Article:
Estimated reading time: 3 minute(s)
We begin the final week of autumn 2020 – at least here in the Northern hemisphere. Earlier this year, I posted articles to commemorate the final days of spring and summer. Autumn deserves the same good treatment here at The New Leaf Journal. Rather than compose a post commemorating the end of autumn on my own, I will call upon one of the great masters of haiku, the seventeenth century poet Kaga no Chiyo (1703-1775). Kaga no Chiyo’s haikus betray her remarkable aesthetic sensibilities, and one of her pieces on unrequited love with an autumnal motif is perfect for the instant subject matter.
The haiku I am using is drawn from the Kindle edition of “The Classic Tradition of Haiku” An Anthology” by Faubion Bowers, who edited and annotated the collection. Mr. Bowers notably served as Douglas MacArthur’s personal translator during the Allied occupation of Japan. The haiku that I will discuss in this article was translated by Janice Brown, who was a professor of Japanese at the University of Alberta. Because I can neither read nor speak Japanese, I cannot compare Ms. Brown’s translation and Mr. Bowers’s commentary to the original text. I can say, however, that all of the translations in the haiku collection read quite well in English, and Mr. Bowers’s notes on many add valuable context for readers.
Kaga no Chiyo’s on Autumn and Unrequited Love
Kaga no Chiyo used the changing weather in autumn to describe unrequited love in a lovely haiku. Mr. Bowers’s book first reprints the haiku in its original Japanese.
somekanete / kaya yama momiji / kata omoi
Then, Mr. Bowers provided Ms. Brown’s English-language translation of Kaga no Chiyo’s haiku:
No autumn colors tint that side of the mountain: a one-sided love
In a footnote, Mr. Bowers offered additional context about Kaga no Chiyo’s short poem on unrequited love:
The frost of autumn has not yet tinted the leaves on the sunny, unsheltered side of the mountain. Her description of unrequited love.Fabian Bowers on Kaga no Chiyo’s haiku
Bowers, Faubion (Editor). "The Classic Tradition of Haiku: An Anthology." New York: Dover, 1996. Kindle. (Loc. 1137)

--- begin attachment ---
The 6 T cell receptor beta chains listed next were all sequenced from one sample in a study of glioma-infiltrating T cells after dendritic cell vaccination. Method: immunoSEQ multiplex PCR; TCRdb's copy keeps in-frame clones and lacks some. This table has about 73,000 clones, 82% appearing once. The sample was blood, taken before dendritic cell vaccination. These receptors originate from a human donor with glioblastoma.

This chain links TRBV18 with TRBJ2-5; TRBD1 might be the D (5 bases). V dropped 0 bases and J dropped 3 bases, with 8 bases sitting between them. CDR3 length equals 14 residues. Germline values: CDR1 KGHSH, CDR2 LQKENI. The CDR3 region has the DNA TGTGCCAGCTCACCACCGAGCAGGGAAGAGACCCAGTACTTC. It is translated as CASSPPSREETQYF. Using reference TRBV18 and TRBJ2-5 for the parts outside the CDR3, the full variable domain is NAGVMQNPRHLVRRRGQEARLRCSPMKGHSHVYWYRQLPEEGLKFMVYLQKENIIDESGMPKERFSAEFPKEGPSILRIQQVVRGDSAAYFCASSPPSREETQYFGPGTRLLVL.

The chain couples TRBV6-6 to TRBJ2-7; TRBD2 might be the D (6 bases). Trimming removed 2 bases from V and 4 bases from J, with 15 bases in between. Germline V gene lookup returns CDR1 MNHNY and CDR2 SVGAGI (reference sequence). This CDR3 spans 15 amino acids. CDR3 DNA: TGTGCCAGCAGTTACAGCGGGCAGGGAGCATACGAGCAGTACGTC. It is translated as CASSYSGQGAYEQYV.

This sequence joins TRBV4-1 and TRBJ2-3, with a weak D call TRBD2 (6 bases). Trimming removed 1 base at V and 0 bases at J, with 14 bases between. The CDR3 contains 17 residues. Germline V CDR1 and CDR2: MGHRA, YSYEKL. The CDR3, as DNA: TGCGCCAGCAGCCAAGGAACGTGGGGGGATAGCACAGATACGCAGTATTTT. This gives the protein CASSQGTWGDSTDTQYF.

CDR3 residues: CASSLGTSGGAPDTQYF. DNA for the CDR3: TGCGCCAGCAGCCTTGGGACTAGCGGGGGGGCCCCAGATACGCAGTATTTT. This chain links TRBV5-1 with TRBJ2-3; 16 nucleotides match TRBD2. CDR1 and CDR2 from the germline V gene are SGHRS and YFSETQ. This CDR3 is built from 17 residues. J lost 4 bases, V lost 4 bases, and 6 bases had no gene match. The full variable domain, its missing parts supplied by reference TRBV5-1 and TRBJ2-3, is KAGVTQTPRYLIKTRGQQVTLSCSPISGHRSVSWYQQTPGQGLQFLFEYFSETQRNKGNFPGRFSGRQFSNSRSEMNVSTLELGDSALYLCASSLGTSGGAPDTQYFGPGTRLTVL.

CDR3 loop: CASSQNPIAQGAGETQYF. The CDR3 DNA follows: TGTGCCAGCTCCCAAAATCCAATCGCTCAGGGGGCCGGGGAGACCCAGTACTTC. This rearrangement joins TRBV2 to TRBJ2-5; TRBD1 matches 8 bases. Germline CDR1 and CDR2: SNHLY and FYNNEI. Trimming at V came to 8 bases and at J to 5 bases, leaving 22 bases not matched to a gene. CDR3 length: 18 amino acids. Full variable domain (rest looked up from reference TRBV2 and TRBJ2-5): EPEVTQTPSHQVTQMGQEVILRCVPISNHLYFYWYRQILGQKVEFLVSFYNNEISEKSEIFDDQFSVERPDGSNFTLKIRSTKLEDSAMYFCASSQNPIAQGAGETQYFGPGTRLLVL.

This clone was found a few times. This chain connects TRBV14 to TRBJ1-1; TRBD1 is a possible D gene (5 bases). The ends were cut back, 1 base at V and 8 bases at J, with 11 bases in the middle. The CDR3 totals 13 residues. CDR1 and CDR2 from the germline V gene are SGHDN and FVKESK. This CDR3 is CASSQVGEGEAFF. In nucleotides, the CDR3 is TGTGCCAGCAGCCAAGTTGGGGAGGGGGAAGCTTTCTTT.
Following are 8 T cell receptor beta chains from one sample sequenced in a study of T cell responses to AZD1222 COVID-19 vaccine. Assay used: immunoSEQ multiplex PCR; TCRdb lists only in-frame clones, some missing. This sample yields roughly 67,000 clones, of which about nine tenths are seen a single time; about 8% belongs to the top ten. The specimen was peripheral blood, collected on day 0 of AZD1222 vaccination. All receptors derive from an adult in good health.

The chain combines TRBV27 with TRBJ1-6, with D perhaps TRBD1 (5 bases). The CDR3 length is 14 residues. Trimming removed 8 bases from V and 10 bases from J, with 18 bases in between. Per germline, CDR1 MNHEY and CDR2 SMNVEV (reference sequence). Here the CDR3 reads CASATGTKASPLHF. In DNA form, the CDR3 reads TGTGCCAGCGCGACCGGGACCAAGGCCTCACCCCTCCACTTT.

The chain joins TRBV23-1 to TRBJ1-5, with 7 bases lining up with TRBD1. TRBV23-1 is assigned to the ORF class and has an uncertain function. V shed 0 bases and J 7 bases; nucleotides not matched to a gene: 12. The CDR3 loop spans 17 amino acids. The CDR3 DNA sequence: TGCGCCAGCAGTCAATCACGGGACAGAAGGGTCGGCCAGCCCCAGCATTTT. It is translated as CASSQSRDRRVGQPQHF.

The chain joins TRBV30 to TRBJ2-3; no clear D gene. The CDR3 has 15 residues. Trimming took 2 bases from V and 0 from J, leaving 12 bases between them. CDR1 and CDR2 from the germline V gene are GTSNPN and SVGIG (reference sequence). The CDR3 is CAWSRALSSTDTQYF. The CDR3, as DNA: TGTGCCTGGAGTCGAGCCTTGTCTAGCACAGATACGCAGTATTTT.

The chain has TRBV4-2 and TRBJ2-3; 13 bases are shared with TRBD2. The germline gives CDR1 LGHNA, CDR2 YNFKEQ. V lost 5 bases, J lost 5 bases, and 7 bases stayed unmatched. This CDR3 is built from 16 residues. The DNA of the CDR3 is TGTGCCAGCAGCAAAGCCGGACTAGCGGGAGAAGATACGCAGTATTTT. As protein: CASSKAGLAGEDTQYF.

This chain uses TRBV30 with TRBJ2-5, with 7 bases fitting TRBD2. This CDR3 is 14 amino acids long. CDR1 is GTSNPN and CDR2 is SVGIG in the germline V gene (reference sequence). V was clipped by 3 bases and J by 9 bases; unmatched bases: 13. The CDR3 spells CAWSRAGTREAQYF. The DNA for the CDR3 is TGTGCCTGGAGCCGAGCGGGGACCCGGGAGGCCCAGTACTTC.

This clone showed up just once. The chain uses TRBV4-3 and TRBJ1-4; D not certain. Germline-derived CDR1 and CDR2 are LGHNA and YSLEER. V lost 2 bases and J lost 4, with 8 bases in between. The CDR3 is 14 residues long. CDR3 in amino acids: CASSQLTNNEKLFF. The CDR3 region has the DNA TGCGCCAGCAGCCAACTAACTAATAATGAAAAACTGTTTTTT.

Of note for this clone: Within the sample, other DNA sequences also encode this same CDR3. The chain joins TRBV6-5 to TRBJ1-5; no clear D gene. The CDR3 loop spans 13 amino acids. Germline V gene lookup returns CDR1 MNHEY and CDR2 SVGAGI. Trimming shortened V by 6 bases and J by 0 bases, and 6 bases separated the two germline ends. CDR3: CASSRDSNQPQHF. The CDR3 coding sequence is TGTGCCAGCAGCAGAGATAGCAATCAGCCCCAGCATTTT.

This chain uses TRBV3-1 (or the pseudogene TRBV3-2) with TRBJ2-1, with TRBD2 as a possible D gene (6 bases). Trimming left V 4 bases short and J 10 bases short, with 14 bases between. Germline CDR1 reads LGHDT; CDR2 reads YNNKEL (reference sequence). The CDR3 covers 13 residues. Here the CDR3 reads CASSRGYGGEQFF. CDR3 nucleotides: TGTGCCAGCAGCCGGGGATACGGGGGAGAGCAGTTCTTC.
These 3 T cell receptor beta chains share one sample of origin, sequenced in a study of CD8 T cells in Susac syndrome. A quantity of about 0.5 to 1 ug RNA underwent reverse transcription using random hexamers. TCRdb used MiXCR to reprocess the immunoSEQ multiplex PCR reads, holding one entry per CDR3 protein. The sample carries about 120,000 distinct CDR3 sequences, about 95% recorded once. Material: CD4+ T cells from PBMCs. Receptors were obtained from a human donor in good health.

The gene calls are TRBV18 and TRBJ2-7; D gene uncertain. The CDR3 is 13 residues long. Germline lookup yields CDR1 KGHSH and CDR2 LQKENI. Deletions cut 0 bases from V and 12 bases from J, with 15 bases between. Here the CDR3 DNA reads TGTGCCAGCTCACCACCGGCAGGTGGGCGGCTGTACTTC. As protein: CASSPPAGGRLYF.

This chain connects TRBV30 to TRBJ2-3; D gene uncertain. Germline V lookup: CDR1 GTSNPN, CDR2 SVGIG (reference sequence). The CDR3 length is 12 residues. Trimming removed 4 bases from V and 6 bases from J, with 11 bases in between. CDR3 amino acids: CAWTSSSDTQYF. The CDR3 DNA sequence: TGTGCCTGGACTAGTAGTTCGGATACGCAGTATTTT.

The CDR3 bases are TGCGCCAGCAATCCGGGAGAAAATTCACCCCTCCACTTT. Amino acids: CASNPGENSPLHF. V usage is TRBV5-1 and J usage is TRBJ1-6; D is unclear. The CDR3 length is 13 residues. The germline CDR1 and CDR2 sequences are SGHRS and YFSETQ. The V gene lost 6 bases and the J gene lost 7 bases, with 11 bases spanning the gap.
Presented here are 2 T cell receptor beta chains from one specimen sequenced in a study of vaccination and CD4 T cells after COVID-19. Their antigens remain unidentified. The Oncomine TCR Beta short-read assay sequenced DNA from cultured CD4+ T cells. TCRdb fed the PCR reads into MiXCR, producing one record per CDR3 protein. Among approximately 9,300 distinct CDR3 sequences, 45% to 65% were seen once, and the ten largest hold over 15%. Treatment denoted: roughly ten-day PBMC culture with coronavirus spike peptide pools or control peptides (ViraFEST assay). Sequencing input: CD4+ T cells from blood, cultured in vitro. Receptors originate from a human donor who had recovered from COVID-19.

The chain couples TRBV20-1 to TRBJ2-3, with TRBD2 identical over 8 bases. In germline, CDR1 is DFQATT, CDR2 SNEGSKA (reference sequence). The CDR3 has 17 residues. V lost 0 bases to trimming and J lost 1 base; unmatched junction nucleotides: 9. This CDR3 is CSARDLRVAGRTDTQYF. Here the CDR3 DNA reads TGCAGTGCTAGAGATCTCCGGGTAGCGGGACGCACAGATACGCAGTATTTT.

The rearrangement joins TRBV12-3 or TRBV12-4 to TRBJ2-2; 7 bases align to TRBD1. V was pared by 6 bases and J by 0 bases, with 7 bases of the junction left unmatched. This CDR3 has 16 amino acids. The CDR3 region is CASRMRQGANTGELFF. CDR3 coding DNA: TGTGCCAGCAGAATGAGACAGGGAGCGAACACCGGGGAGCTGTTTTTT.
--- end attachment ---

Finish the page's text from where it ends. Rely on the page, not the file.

Discussion on Kaga no Chiyo’s Autumnal Unrequited Love Haiku
Although I use this poem for the end of autumn, its motif more invokes the beginning of autumn insofar as it refers to the idea of the lower temperatures not yet reaching one side of a mountain. Because the poem uses autumn metaphorically, however, we can be flexible.
This haiku suggests a certain viridity representing the unrequited lover’s love. So long as the unrequited lover’s love remains true, the sun shines brightly on one side of the mountain. The leaves of the lover’s affection remain virid, notwithstanding the frosty reception awaiting them. Whether this is because of the purity of the unrequited lover’s love, or because he or she has not yet given up hope, is perhaps beyond the scope of Kaga no Chiyo’s autumnal snapshot. In the former case, I suppose that it would be possible for the unrequited lover’s love to never be touched by the changing seasons, to be perennially virid. I could not pass up the chance to slip our site slogan in here.
Much ink has been spilled in different fields on the subject unrequited love. Little of the voluminous literature on the subject paints as verdant a scene as Kaga no Chiyo did in 17 syllables in her haiku.
Farewell to Autumn
Unrequited love aside, the autumnal colors are giving way to barren trees here in the Northeast United States. Since much of Kaga no Chiyo’s native Japan has a similar climate, I do not suppose that it is much different in the far East. But while winter prepares its frigid embrace, we need not forget autumn. While the leaves of autumn inclined toward red, golden, and brown, the sentiments of the season, similarly to the other seasons, remain perennially virid.